Knitting-Bag1 Knitting-Bag-Tutorial-1-copy Knitting-Bag-Tutorial-2-copyDirections

:: Wash and iron your fabric. Cut your fabric into a 18″long x 10″ wide piece of fabric. Fold down the fabric on each 18″ side by 1/4″ and iron. Fold and press both 10″ sides by 1″. Top stitch each short side in order to hold your drawstring ribbon and cord.
:: Fold your fabric right sides together and pin. Beginning on the right side of the fabric, sew around one side and the bottom (beginning under the drawstring sleeve), ending 2″ up the left hand side. Back stitch to secure your work. Leave 2″ of open, and begin sewing the sides of the bag together again, stopping just before the drawstring sleeve once again. Backstitch to secure.  Trim your corners and excess thread, clip your corners, turn right side out and press.
:: Using a safety pin, draw your ribbon or cord through your drawstring sleeve and tie off to your desired length. Place your yarn through the side hole, or simply thread it through the opening on the bag, and taking your knitting or crochet wherever you go!

AsleepNow that we have the knitting down, lets get to the reading. In the final edition of ROTH, I had the pleasure to interview a local up and coming children’s book author who was trying to fund her first book through Kickstarter. Marissa Bloom was taking her first book from inside her head, to fully illustrated, to self-published and now, distributed. Over the weekend I had the joy of picking up two copies from Marissa, and my family is in love with it. All Are Family is a sweet book about the many different types of family that are found not only around the globe, but in our own communities.

As part of my Kickstarter donation, I received a second signed copy from Marissa, and I would really like to share it with one of you. I think that every family should have this book on their shelves, and every child a chance to read it. If you are interested in winning a copy of All Are Family, simply leave a comment here and I will draw a winner on Sunday evening through the random number generator.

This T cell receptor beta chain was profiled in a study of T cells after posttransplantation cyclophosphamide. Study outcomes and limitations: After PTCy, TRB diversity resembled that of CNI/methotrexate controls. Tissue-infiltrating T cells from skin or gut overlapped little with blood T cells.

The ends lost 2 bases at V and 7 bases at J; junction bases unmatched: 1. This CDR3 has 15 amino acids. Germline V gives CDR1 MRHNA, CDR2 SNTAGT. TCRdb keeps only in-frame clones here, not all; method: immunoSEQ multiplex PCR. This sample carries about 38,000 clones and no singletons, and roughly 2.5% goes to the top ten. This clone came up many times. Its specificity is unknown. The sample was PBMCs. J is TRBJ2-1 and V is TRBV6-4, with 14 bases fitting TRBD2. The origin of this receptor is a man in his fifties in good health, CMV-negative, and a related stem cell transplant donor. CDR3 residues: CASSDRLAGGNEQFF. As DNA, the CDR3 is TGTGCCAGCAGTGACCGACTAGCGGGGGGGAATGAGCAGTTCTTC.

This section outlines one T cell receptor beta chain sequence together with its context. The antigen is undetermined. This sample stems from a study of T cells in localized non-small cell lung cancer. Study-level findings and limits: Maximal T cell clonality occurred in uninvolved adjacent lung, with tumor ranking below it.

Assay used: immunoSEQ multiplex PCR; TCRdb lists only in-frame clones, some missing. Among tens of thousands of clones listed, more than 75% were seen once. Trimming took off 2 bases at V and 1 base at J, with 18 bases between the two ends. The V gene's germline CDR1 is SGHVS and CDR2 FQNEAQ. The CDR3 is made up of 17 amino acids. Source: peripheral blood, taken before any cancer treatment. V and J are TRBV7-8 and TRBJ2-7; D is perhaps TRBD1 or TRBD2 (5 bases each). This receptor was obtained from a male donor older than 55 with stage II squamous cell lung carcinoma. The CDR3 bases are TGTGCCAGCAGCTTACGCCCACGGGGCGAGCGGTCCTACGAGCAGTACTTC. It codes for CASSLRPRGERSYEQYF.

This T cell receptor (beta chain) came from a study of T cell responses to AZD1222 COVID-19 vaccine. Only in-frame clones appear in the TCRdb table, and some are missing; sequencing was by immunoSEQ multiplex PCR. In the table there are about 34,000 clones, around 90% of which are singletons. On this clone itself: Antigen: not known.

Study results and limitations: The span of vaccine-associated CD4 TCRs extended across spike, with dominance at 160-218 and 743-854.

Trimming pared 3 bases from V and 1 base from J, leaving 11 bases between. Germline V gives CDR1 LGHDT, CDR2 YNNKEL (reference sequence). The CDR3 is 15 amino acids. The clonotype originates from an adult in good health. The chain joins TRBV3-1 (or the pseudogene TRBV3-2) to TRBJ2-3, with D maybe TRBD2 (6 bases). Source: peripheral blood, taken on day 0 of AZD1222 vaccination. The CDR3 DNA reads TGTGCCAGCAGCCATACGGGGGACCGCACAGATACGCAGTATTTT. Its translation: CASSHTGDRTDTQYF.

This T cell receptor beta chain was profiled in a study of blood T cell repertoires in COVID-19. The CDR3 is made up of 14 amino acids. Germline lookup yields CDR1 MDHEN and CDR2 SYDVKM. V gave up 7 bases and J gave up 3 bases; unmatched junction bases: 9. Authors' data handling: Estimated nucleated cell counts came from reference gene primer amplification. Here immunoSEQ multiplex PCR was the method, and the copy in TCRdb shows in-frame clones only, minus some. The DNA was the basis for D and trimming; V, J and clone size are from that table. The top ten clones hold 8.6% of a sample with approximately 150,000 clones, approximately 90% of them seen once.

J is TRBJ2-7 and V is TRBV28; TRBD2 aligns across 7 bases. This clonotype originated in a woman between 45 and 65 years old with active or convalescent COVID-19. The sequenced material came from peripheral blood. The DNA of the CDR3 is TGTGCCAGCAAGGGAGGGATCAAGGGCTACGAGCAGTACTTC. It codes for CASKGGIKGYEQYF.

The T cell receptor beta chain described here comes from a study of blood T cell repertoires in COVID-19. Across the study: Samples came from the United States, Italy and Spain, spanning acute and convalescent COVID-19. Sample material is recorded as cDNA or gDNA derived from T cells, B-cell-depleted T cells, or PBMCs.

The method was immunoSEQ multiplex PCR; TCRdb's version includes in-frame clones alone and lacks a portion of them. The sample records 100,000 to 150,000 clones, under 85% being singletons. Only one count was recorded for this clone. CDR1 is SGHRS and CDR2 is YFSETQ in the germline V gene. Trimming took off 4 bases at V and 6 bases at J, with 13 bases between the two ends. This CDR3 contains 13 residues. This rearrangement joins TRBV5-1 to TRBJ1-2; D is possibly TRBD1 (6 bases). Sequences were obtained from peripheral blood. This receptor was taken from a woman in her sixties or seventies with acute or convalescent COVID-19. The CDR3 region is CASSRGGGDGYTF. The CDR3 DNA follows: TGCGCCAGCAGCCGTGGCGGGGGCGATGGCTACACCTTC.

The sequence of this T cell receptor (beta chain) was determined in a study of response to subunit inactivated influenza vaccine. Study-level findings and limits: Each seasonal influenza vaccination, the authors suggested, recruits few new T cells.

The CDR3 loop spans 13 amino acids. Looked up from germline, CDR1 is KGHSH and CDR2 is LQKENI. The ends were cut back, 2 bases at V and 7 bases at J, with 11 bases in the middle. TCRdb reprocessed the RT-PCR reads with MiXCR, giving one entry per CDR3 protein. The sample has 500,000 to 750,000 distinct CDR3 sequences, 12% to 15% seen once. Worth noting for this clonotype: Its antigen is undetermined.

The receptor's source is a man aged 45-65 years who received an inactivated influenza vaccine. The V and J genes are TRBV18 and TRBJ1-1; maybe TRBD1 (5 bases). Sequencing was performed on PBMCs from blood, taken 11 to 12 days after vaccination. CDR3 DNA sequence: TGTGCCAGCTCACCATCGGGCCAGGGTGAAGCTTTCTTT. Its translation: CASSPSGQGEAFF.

Winner chosen by random generator (#11). Little Blue Dragonfly Baby knits are just the yummiest!!! Adorable! And I really love the yarn bag. I’m going to have to give that a try. Thank you for the tutorial! :).

I love to see see someone living their dream and making things happen. It gives me hope that when I tell my children that they can be anything that they want, they can grow up to be just that.


An Authentic Voice

March 24, 2014


Authenticity is a subject that has come up a lot in my household lately. There has been a shift in our schooling of the older boys toward larger amounts of writing and public speaking, and that process has brought questions on what makes someone’s voice not only unique, but authentic and real. I have been writing, to some extent, since I was a child. I have stacks and stacks of journals that were on my bedside table, newspapers I created in my basement, books I wrote and loved, and eventually articles and  blog posts that are out in the world. Every time I hit the publish button on something, I have a moment of fear if my voice, my perspective was truly my own. In this world of social media it feels so easy to write, say or do something simply because it will be viewed more often, or pinned more regularly, or shared all around the globe. There are numbers to look at, or page rankings to consider, or any number of factors that at times, frankly, feels so draining and odd. On the flip side of that, there is an amazing community of writers, parents, teachers and artists that are out there, everyday, sharing a piece of themselves in the hopes that their authentic voice will be heard and that their opinion will matter and make a difference.